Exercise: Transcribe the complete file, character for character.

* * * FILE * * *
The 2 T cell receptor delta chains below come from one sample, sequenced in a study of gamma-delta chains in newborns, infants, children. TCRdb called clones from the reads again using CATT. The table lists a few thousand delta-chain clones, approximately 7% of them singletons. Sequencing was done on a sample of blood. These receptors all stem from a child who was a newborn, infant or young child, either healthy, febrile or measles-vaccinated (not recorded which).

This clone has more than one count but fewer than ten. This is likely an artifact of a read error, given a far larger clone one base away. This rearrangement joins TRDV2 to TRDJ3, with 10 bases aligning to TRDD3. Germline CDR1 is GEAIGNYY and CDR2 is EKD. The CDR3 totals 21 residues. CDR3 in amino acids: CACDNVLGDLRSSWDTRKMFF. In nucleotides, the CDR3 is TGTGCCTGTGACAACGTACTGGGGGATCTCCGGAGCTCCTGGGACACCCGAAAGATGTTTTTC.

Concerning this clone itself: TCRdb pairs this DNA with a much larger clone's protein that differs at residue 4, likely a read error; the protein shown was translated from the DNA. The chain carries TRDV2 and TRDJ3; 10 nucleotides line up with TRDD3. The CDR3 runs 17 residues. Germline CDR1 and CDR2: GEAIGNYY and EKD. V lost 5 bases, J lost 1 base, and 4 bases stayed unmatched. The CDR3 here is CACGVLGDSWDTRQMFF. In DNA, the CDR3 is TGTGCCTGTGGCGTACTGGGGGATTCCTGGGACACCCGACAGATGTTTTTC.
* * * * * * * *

The 2 T cell receptor delta chains below come from one sample, sequenced in a study of gamma-delta chains in newborns, infants, children. TCRdb called clones from the reads again using CATT. The table lists a few thousand delta-chain clones, approximately 7% of them singletons. Sequencing was done on a sample of blood. These receptors all stem from a child who was a newborn, infant or young child, either healthy, febrile or measles-vaccinated (not recorded which).

This clone has more than one count but fewer than ten. This is likely an artifact of a read error, given a far larger clone one base away. This rearrangement joins TRDV2 to TRDJ3, with 10 bases aligning to TRDD3. Germline CDR1 is GEAIGNYY and CDR2 is EKD. The CDR3 totals 21 residues. CDR3 in amino acids: CACDNVLGDLRSSWDTRKMFF. In nucleotides, the CDR3 is TGTGCCTGTGACAACGTACTGGGGGATCTCCGGAGCTCCTGGGACACCCGAAAGATGTTTTTC.

Concerning this clone itself: TCRdb pairs this DNA with a much larger clone's protein that differs at residue 4, likely a read error; the protein shown was translated from the DNA. The chain carries TRDV2 and TRDJ3; 10 nucleotides line up with TRDD3. The CDR3 runs 17 residues. Germline CDR1 and CDR2: GEAIGNYY and EKD. V lost 5 bases, J lost 1 base, and 4 bases stayed unmatched. The CDR3 here is CACGVLGDSWDTRQMFF. In DNA, the CDR3 is TGTGCCTGTGGCGTACTGGGGGATTCCTGGGACACCCGACAGATGTTTTTC.